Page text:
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US lawmakers warn North Korean refugees face forcible repatriation from China

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WASHINGTON (Reuters) – U.S. lawmakers warned on Tuesday that China could be preparing to forcibly repatriate refugees who fled North Korea and urged the United Nations to use its influence with Beijing to prevent this.

Chris Smith, Republican chairman of the Congressional-Executive Commission on China (CECC), told a hearing there was “good reason to believe” such a repatriation was imminent as North Korea reopens its border after being closed during the COVID-19 pandemic.

He referred to reports that approximately 2,000 and “perhaps many more” North Korean refugees faced repatriation “which would subject them to severe human rights violations upon their return.”

Smith said he shared his “deep concern” about the plight of North Korean refugees in China with U.N. Secretary-General Antonio Guterres in an April meeting, and added:

“I ask again, Secretary-General Guterres, please use your influence to the utmost to dissuade the Chinese government from forcibly repatriating these refugees.”

Smith also called on United Nations High Commissioner for Refugees Filippo Grandi to take a more active role on behalf of the refugees.

According to reports in South Korea’s Korea Times newspaper and the Washington Post, the U.N. Special Rapporteur on human rights in North Korea, Elizabeth Salmon, said last year she had received information that as many as 2,000 North Korean escapees were detained in China and facing the risk of repatriation.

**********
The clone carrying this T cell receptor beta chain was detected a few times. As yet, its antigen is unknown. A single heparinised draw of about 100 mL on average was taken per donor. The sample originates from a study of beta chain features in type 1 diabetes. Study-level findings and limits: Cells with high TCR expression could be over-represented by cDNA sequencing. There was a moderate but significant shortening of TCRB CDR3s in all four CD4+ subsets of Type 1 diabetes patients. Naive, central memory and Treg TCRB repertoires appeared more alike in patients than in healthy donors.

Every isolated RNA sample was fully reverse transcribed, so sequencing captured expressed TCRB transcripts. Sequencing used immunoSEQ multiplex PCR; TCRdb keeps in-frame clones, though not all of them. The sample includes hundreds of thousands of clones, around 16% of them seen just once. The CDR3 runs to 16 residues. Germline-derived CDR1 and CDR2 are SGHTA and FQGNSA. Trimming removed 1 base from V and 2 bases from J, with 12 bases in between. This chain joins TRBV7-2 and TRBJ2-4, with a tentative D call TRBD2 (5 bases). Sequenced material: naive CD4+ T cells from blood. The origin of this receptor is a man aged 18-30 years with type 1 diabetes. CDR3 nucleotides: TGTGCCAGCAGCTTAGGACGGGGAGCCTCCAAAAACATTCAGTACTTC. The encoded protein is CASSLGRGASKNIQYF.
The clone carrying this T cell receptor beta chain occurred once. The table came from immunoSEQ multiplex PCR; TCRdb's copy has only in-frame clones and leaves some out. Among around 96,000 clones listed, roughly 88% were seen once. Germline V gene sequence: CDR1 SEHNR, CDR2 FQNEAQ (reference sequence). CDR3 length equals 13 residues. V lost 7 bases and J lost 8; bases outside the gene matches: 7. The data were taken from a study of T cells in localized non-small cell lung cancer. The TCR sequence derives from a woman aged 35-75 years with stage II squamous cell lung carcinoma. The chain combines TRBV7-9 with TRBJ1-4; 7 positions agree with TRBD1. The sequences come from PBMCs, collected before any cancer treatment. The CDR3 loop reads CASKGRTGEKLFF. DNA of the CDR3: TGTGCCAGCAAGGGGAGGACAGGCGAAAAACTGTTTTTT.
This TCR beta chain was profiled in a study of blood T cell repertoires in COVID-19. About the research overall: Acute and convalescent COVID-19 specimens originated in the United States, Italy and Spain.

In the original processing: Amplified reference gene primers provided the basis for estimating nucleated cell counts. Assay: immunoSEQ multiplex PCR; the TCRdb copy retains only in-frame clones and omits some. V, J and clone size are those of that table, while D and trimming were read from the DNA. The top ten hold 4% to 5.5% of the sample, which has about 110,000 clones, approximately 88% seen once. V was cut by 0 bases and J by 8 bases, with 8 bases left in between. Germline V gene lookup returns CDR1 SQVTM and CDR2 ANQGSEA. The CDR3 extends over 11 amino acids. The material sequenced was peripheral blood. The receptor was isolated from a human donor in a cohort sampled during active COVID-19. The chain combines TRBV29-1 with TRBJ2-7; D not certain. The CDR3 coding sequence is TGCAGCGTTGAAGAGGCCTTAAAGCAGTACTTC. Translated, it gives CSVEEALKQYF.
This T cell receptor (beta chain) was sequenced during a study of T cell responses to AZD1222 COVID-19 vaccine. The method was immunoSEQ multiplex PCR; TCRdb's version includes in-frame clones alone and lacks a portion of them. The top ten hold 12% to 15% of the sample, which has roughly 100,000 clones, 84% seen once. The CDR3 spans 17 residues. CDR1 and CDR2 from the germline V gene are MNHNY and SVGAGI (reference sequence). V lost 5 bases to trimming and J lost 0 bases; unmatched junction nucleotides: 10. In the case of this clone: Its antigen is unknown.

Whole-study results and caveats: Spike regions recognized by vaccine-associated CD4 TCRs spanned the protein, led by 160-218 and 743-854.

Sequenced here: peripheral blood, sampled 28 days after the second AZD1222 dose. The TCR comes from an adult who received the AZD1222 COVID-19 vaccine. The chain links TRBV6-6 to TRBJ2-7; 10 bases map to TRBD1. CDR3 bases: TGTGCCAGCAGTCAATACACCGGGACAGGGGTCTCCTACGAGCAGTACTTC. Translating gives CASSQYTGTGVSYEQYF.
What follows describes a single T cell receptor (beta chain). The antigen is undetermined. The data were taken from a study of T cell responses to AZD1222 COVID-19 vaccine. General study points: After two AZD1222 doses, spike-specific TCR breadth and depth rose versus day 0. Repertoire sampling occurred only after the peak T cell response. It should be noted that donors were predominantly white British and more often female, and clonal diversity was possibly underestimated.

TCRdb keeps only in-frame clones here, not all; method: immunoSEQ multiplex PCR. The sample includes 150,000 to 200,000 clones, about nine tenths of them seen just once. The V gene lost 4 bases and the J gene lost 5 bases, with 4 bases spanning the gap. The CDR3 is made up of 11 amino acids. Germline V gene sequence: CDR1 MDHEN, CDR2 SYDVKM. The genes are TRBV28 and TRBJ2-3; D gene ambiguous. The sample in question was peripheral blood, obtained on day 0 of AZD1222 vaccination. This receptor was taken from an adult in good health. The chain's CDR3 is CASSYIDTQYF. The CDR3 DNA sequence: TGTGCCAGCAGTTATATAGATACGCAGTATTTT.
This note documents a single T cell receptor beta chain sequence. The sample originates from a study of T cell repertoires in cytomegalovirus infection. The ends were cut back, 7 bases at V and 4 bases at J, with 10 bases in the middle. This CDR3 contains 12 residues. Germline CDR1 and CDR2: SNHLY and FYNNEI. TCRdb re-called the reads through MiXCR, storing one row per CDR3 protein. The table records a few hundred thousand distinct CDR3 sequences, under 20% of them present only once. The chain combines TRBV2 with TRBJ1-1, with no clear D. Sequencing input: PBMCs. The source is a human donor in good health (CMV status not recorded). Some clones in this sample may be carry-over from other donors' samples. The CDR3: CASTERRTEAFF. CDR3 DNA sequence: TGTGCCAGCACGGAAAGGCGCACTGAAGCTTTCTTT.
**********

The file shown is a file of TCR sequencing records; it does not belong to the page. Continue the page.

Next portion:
The CECC co-chair, Democratic Senator Jeff Merkley, said a 2014 report by the U.N. commission on inquiry on human rights in North Korea had stated clearly that forcible repatriation of North Koreans “subjects them to crimes against humanity.”

Merkley said the U.N. commission made clear this violated the international principle of “non-refoulement, which is supposed to guarantee that nobody will be repatriated to a country where they would face torture, cruel, inhuman or degrading punishment, and other irreparable harm.”

“Just being a North Korean in China means an individual would be in grave peril if sent back to North Korea,” he said.

U.N. spokesman Stephane Dujarric said Guterres stands “for the respect of international refugee law and against refoulement.”

China’s Washington embassy, UNHCR, and North Korea’s U.N. mission did not immediately respond to requests for comment.

(Reporting by David Brunnstrom and Michelle Nichols; Editing by Don Durfee and Grant McCool)

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